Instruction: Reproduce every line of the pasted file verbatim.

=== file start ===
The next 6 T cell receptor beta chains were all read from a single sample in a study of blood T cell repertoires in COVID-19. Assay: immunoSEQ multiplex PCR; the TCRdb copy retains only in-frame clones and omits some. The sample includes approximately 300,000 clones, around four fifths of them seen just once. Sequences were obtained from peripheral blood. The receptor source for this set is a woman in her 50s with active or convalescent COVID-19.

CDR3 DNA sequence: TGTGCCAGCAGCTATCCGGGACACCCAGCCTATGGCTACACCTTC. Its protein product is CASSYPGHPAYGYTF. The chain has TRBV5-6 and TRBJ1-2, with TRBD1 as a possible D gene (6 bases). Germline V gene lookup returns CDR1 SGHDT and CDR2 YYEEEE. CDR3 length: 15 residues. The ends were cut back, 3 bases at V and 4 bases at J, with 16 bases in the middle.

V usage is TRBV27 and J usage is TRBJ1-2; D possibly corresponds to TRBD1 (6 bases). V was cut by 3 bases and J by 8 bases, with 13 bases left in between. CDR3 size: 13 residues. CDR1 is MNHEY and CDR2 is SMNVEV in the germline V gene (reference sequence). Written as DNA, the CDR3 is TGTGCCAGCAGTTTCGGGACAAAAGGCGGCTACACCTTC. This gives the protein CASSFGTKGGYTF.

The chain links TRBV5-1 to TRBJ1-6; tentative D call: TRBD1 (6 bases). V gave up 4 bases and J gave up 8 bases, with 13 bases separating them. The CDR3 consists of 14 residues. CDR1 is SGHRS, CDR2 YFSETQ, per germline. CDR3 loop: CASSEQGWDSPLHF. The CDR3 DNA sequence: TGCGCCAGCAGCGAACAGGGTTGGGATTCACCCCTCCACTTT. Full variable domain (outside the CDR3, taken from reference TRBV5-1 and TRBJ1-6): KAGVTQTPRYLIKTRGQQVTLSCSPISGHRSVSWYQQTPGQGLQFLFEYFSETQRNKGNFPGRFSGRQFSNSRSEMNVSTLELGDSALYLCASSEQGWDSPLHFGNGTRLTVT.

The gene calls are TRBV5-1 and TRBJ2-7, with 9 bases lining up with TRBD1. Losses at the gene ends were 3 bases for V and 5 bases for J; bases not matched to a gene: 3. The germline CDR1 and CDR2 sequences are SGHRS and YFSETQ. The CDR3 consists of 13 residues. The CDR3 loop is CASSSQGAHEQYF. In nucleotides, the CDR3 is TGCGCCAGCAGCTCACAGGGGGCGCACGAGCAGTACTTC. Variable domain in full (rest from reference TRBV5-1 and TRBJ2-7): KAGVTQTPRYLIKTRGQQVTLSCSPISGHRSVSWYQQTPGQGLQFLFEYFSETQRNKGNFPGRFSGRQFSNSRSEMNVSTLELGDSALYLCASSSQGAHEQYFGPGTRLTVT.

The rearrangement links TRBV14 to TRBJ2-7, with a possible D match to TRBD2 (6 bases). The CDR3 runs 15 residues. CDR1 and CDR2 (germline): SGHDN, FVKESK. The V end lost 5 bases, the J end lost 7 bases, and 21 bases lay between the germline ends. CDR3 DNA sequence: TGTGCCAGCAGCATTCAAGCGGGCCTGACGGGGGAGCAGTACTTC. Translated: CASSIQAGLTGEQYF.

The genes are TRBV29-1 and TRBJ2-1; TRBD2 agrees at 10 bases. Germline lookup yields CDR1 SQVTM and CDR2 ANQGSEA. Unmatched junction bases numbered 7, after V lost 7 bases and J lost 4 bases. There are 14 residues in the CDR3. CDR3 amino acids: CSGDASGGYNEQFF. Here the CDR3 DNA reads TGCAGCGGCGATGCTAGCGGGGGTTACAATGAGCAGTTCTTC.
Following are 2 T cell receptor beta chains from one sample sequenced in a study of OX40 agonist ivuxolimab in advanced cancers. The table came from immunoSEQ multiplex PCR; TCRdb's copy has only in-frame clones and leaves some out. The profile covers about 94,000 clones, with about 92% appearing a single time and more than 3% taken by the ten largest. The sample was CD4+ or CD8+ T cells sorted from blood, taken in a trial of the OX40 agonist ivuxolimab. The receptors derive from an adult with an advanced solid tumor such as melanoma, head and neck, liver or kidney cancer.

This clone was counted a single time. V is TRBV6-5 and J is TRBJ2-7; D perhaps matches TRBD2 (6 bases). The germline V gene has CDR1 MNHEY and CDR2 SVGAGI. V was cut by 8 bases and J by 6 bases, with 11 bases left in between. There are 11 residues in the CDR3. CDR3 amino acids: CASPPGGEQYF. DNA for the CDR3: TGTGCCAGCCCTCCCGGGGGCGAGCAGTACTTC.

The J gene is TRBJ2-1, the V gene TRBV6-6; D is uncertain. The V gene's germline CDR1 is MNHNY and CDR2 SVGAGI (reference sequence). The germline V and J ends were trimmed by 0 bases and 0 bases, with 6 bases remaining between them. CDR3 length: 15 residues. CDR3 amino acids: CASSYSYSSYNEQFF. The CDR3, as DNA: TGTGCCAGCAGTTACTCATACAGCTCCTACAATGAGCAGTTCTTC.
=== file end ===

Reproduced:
The next 6 T cell receptor beta chains were all read from a single sample in a study of blood T cell repertoires in COVID-19. Assay: immunoSEQ multiplex PCR; the TCRdb copy retains only in-frame clones and omits some. The sample includes approximately 300,000 clones, around four fifths of them seen just once. Sequences were obtained from peripheral blood. The receptor source for this set is a woman in her 50s with active or convalescent COVID-19.

CDR3 DNA sequence: TGTGCCAGCAGCTATCCGGGACACCCAGCCTATGGCTACACCTTC. Its protein product is CASSYPGHPAYGYTF. The chain has TRBV5-6 and TRBJ1-2, with TRBD1 as a possible D gene (6 bases). Germline V gene lookup returns CDR1 SGHDT and CDR2 YYEEEE. CDR3 length: 15 residues. The ends were cut back, 3 bases at V and 4 bases at J, with 16 bases in the middle.

V usage is TRBV27 and J usage is TRBJ1-2; D possibly corresponds to TRBD1 (6 bases). V was cut by 3 bases and J by 8 bases, with 13 bases left in between. CDR3 size: 13 residues. CDR1 is MNHEY and CDR2 is SMNVEV in the germline V gene (reference sequence). Written as DNA, the CDR3 is TGTGCCAGCAGTTTCGGGACAAAAGGCGGCTACACCTTC. This gives the protein CASSFGTKGGYTF.

The chain links TRBV5-1 to TRBJ1-6; tentative D call: TRBD1 (6 bases). V gave up 4 bases and J gave up 8 bases, with 13 bases separating them. The CDR3 consists of 14 residues. CDR1 is SGHRS, CDR2 YFSETQ, per germline. CDR3 loop: CASSEQGWDSPLHF. The CDR3 DNA sequence: TGCGCCAGCAGCGAACAGGGTTGGGATTCACCCCTCCACTTT. Full variable domain (outside the CDR3, taken from reference TRBV5-1 and TRBJ1-6): KAGVTQTPRYLIKTRGQQVTLSCSPISGHRSVSWYQQTPGQGLQFLFEYFSETQRNKGNFPGRFSGRQFSNSRSEMNVSTLELGDSALYLCASSEQGWDSPLHFGNGTRLTVT.

The gene calls are TRBV5-1 and TRBJ2-7, with 9 bases lining up with TRBD1. Losses at the gene ends were 3 bases for V and 5 bases for J; bases not matched to a gene: 3. The germline CDR1 and CDR2 sequences are SGHRS and YFSETQ. The CDR3 consists of 13 residues. The CDR3 loop is CASSSQGAHEQYF. In nucleotides, the CDR3 is TGCGCCAGCAGCTCACAGGGGGCGCACGAGCAGTACTTC. Variable domain in full (rest from reference TRBV5-1 and TRBJ2-7): KAGVTQTPRYLIKTRGQQVTLSCSPISGHRSVSWYQQTPGQGLQFLFEYFSETQRNKGNFPGRFSGRQFSNSRSEMNVSTLELGDSALYLCASSSQGAHEQYFGPGTRLTVT.

The rearrangement links TRBV14 to TRBJ2-7, with a possible D match to TRBD2 (6 bases). The CDR3 runs 15 residues. CDR1 and CDR2 (germline): SGHDN, FVKESK. The V end lost 5 bases, the J end lost 7 bases, and 21 bases lay between the germline ends. CDR3 DNA sequence: TGTGCCAGCAGCATTCAAGCGGGCCTGACGGGGGAGCAGTACTTC. Translated: CASSIQAGLTGEQYF.

The genes are TRBV29-1 and TRBJ2-1; TRBD2 agrees at 10 bases. Germline lookup yields CDR1 SQVTM and CDR2 ANQGSEA. Unmatched junction bases numbered 7, after V lost 7 bases and J lost 4 bases. There are 14 residues in the CDR3. CDR3 amino acids: CSGDASGGYNEQFF. Here the CDR3 DNA reads TGCAGCGGCGATGCTAGCGGGGGTTACAATGAGCAGTTCTTC.
Following are 2 T cell receptor beta chains from one sample sequenced in a study of OX40 agonist ivuxolimab in advanced cancers. The table came from immunoSEQ multiplex PCR; TCRdb's copy has only in-frame clones and leaves some out. The profile covers about 94,000 clones, with about 92% appearing a single time and more than 3% taken by the ten largest. The sample was CD4+ or CD8+ T cells sorted from blood, taken in a trial of the OX40 agonist ivuxolimab. The receptors derive from an adult with an advanced solid tumor such as melanoma, head and neck, liver or kidney cancer.

This clone was counted a single time. V is TRBV6-5 and J is TRBJ2-7; D perhaps matches TRBD2 (6 bases). The germline V gene has CDR1 MNHEY and CDR2 SVGAGI. V was cut by 8 bases and J by 6 bases, with 11 bases left in between. There are 11 residues in the CDR3. CDR3 amino acids: CASPPGGEQYF. DNA for the CDR3: TGTGCCAGCCCTCCCGGGGGCGAGCAGTACTTC.

The J gene is TRBJ2-1, the V gene TRBV6-6; D is uncertain. The V gene's germline CDR1 is MNHNY and CDR2 SVGAGI (reference sequence). The germline V and J ends were trimmed by 0 bases and 0 bases, with 6 bases remaining between them. CDR3 length: 15 residues. CDR3 amino acids: CASSYSYSSYNEQFF. The CDR3, as DNA: TGTGCCAGCAGTTACTCATACAGCTCCTACAATGAGCAGTTCTTC.